The Word Made Fresh
1“But now those who are younger than I make fun of me, the very ones whose fathers I wouldn’t have wanted to guard my flocks with my sheep dogs. 2I have nothing to gain from them – they have nothing to offer. 3They are needy and hungry and scrape the dry barren dirt; 4they gather unwanted herbs and leaves from the brush, and broom sticks to warm themselves. 5They are social outsiders, and people shout at them as if they were thieves. 6They live in gullies of dry stream beds and in holes in the ground and among the rocks. 7They bray like donkeys under the brush and huddle under the branches. 8They are a stupid and disreputable crowd who have been driven out of the land.
9“But now they tease me with songs they make up. I’m just a byword to them. 10They hate me and stand away from me, and spit when they see me. 11They have no restraint around me because God has disarmed me, and I am humbled. 12On my right I am attacked by worthless people who send me sprawling and try to ruin me. 13They block my plans and try to destroy me, and no one comes to my defense. 14They come at me as if rolling in amidst the ruins through a wide breach. 15I am terrified. My dignity is gone, as if blown away by the wind. My wealth has disappeared like a cloud.
16“And now my life is diminished by these long days of suffering. 17At night my bones ache, and pain gives me no rest. 18God grabs my clothing violently, grabbing me by my collar, 19and throws me in the mud. There’s nothing left of me but dust and ashes.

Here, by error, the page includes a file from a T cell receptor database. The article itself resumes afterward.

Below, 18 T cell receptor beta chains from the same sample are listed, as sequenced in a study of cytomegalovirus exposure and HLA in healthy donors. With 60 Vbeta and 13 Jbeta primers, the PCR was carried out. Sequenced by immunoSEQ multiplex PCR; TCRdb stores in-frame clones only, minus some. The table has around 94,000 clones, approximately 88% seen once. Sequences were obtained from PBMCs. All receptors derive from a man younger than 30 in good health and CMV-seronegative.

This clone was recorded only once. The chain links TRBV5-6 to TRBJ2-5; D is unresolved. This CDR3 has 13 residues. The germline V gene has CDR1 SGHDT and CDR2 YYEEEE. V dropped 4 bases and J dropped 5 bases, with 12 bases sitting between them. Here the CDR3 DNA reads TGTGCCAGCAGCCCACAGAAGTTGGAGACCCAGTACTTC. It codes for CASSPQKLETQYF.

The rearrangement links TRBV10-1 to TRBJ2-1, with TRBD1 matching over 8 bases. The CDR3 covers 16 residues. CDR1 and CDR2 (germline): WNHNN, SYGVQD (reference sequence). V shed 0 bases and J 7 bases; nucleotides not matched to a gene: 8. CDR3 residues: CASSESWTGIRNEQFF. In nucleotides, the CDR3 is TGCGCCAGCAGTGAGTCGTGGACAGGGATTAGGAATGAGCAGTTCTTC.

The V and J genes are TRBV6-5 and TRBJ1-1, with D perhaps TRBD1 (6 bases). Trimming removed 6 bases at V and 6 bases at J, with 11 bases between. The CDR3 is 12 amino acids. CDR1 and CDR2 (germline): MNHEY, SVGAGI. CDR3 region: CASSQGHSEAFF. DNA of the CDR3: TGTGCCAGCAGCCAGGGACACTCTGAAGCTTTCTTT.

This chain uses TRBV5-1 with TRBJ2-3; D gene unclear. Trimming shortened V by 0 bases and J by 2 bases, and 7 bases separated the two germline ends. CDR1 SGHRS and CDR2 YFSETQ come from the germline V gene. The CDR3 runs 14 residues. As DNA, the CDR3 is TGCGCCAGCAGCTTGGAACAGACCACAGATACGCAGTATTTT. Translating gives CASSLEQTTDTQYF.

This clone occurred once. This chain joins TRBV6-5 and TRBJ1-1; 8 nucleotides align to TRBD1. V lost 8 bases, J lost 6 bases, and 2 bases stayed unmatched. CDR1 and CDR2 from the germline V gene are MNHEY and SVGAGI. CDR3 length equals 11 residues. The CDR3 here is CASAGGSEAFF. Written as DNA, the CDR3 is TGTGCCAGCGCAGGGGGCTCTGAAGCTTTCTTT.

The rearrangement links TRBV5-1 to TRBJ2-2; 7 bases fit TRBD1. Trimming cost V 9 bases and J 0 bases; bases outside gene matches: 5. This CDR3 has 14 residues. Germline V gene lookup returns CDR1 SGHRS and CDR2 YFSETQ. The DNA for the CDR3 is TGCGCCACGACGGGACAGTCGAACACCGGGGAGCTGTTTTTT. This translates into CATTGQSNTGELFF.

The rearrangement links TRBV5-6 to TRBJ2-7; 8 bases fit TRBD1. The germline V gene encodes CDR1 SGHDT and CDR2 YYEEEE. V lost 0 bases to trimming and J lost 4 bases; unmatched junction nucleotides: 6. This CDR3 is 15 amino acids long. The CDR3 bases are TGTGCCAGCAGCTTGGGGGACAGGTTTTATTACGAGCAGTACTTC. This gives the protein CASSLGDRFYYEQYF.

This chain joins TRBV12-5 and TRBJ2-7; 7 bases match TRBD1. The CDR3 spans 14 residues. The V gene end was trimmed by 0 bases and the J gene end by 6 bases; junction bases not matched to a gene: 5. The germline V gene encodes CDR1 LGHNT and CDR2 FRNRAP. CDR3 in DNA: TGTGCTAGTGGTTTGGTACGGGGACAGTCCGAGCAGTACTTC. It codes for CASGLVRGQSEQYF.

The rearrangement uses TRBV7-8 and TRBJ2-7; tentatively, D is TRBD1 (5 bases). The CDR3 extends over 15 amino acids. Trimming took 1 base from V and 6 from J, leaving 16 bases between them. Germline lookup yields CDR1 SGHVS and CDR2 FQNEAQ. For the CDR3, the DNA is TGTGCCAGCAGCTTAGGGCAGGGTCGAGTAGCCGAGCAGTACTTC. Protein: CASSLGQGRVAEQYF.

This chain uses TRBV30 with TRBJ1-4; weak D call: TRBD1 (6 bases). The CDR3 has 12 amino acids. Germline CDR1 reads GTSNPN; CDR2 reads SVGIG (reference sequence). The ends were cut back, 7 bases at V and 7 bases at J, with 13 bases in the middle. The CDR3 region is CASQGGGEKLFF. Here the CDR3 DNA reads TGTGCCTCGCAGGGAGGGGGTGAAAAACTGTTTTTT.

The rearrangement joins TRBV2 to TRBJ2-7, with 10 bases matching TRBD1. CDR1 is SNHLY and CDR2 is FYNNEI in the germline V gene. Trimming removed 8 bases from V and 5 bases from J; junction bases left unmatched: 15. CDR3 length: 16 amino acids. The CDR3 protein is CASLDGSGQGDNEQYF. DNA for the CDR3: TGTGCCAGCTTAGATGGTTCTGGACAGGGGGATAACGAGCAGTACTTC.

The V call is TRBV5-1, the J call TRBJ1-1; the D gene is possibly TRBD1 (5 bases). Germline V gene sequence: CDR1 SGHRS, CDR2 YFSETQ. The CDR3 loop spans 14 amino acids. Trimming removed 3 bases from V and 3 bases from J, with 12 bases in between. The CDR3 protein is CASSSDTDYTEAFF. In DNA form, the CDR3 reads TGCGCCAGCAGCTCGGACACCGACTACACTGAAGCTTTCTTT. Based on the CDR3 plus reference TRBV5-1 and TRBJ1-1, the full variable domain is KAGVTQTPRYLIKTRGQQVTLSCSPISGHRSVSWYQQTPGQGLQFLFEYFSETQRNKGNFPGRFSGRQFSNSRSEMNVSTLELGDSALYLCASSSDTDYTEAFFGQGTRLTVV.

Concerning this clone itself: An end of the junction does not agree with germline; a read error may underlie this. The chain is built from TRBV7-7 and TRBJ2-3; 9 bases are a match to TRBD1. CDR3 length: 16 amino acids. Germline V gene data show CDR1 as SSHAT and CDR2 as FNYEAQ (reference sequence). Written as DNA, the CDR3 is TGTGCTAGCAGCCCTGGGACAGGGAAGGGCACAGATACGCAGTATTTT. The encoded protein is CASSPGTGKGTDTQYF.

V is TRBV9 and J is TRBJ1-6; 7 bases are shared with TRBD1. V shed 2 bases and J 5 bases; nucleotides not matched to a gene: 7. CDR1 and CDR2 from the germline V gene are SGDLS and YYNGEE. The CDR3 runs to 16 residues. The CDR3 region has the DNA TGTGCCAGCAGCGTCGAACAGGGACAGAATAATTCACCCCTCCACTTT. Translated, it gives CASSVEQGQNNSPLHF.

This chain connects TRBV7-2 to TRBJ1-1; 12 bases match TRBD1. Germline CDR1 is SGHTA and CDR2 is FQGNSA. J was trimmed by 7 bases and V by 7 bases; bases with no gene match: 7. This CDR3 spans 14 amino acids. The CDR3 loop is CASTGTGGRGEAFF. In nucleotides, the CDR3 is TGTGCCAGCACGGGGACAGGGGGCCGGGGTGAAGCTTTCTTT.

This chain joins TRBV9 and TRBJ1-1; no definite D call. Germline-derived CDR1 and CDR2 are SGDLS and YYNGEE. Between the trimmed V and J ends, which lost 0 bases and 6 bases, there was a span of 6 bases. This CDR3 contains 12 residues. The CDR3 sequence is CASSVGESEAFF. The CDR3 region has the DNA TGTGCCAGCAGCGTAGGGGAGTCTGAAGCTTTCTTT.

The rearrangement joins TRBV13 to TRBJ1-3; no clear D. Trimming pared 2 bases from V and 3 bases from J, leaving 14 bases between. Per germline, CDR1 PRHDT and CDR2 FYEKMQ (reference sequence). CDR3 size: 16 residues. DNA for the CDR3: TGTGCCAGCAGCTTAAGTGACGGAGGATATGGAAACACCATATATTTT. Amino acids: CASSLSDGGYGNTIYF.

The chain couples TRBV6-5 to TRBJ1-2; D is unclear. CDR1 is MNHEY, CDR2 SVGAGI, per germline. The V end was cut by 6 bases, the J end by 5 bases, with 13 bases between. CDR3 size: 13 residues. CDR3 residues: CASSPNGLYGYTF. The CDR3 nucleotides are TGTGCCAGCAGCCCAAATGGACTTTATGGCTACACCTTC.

20“I cry out to you, God, but you don’t answer. I try to stand, but you just stare at me. 21You’ve become cruel to me and persecute me with your strong hands. 22You toss me on the winds and leave me to be blown about by them; you throw me around in the storm. 23I know you will bring me down to the dead, the place you have appointed for all who live.
24“Surely no one turns their back on those in need when they cry out for help. 25Didn’t I weep for those who were going through hard times? Didn’t I grieve for the poor? 26But when I looked for relief only evil came; when I waited patiently for reprieve, I received nothing. 27My stomach is constantly churning and I am met only by days of suffering. 28I walk through days of gloom. I stand up in the assembly and beg for help. 29But I may as well be a wild dog or part of a flock of ostriches. 30My skin is blackened and flakes off, and my bones burn. 31My lyre plays mournfully and my lute only accompanies those who are weeping.”
1-8: It is a sad but true commentary on humankind that when one of us suffers others of us sometimes are glad to see it. That is perhaps the case especially when a wealthy or powerful person is in dire straits; those who have always been jealous of their status might celebrate. Job is making just such an observation, but his depiction of other folks in the community seems to me to be more than a little disdainful. The dismissed; the poor and hungry; the huddling, “disreputable crowd” (verse 8) – aren’t these the very folks Job was claiming to have championed in the last chapter? Perhaps he is bitter because the very people he had helped in the past are now mocking his plight.
9-15: Except for Job’s three friends, we have not been told that anyone else has responded to Job’s calamities (someone else will appear in chapter 32), but Job imagines that the “disreputable crowd” is singing mean-spirited songs about him and are even actively opposing him.
16-17: Job repeats the catalogue of his troubles.
19-23: It is not certain who the antagonist is in these verses – I have assumed that God is referred to in verses 19-23, but some commentators think the Satan is referred to in verses 19-20, and God in verses 21-23: the Satan “throws me into the mud,” (verse 19) but God has refused to answer his plea (verses 20-23).
24-31: Job does not understand how God can abandon him when he, Job, never abandoned the poor and needy. Again, the catalogue of woes is given.
The gist of chapter 30 seems to be that God created a perfect world, but we humans have made it very imperfect. God’s response is to allow us to live in that imperfection, and therefore innocent people often suffer while wicked people have an easy path.